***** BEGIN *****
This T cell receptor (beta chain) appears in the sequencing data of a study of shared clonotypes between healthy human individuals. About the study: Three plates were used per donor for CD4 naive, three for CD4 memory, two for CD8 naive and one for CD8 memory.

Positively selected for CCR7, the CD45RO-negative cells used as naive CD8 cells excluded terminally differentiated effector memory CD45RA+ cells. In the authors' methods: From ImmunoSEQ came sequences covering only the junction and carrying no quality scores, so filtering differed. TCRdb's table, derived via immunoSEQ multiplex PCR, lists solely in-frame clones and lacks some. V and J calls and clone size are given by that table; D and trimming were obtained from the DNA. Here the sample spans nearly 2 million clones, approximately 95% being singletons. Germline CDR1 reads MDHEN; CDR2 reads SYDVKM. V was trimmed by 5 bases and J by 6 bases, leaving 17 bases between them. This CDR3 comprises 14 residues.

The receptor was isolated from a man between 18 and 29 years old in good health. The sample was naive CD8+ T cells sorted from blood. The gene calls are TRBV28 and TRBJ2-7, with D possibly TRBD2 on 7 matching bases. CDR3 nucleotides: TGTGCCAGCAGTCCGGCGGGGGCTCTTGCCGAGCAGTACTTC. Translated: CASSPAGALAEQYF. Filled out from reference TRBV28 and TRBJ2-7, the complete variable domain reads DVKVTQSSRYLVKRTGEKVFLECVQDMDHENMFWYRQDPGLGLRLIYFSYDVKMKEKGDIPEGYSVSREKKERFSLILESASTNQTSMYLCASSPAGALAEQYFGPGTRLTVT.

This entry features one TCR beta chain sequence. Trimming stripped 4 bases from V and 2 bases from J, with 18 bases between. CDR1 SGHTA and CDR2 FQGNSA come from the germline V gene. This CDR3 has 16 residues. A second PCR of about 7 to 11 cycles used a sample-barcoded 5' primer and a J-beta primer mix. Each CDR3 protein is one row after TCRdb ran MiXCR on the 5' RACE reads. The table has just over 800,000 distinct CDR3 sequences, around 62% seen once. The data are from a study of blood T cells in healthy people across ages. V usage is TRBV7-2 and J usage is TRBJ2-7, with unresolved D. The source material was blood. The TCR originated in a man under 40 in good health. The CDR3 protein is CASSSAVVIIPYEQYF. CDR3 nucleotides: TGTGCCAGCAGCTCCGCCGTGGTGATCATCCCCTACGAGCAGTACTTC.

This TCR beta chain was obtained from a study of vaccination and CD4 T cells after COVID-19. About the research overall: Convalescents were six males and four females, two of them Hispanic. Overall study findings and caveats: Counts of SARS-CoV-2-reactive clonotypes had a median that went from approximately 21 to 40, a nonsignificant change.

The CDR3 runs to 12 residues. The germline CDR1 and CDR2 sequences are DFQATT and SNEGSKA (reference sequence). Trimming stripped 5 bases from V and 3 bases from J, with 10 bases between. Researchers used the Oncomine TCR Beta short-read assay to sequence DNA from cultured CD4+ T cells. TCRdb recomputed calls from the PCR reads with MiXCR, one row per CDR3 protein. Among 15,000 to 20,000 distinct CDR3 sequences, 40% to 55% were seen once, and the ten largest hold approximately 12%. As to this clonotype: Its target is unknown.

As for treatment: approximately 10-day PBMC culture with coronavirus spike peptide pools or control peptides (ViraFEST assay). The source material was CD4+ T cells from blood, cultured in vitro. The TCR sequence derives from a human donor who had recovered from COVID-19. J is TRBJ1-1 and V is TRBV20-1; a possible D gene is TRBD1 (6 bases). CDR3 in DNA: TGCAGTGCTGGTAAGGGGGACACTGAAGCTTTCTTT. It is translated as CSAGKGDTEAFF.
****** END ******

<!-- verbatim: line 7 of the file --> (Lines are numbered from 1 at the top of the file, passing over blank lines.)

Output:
As for treatment: approximately 10-day PBMC culture with coronavirus spike peptide pools or control peptides (ViraFEST assay). The source material was CD4+ T cells from blood, cultured in vitro. The TCR sequence derives from a human donor who had recovered from COVID-19. J is TRBJ1-1 and V is TRBV20-1; a possible D gene is TRBD1 (6 bases). CDR3 in DNA: TGCAGTGCTGGTAAGGGGGACACTGAAGCTTTCTTT. It is translated as CSAGKGDTEAFF.